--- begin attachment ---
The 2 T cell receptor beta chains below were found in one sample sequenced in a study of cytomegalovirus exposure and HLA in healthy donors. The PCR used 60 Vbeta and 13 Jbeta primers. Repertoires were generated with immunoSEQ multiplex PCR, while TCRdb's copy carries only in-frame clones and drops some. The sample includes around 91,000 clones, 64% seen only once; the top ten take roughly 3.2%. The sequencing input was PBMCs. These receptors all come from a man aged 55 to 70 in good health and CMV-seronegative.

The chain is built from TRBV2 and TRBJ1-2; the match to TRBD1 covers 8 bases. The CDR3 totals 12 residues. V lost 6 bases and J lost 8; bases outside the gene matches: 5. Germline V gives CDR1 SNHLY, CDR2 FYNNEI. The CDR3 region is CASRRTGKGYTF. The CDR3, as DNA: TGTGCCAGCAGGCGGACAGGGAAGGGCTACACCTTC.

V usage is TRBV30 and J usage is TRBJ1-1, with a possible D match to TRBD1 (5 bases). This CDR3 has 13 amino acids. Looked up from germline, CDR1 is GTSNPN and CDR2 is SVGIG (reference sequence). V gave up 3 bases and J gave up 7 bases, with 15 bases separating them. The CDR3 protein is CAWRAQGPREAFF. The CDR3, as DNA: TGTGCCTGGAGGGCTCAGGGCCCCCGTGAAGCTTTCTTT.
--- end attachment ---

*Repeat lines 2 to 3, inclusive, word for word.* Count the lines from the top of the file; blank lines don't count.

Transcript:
The chain is built from TRBV2 and TRBJ1-2; the match to TRBD1 covers 8 bases. The CDR3 totals 12 residues. V lost 6 bases and J lost 8; bases outside the gene matches: 5. Germline V gives CDR1 SNHLY, CDR2 FYNNEI. The CDR3 region is CASRRTGKGYTF. The CDR3, as DNA: TGTGCCAGCAGGCGGACAGGGAAGGGCTACACCTTC.

V usage is TRBV30 and J usage is TRBJ1-1, with a possible D match to TRBD1 (5 bases). This CDR3 has 13 amino acids. Looked up from germline, CDR1 is GTSNPN and CDR2 is SVGIG (reference sequence). V gave up 3 bases and J gave up 7 bases, with 15 bases separating them. The CDR3 protein is CAWRAQGPREAFF. The CDR3, as DNA: TGTGCCTGGAGGGCTCAGGGCCCCCGTGAAGCTTTCTTT.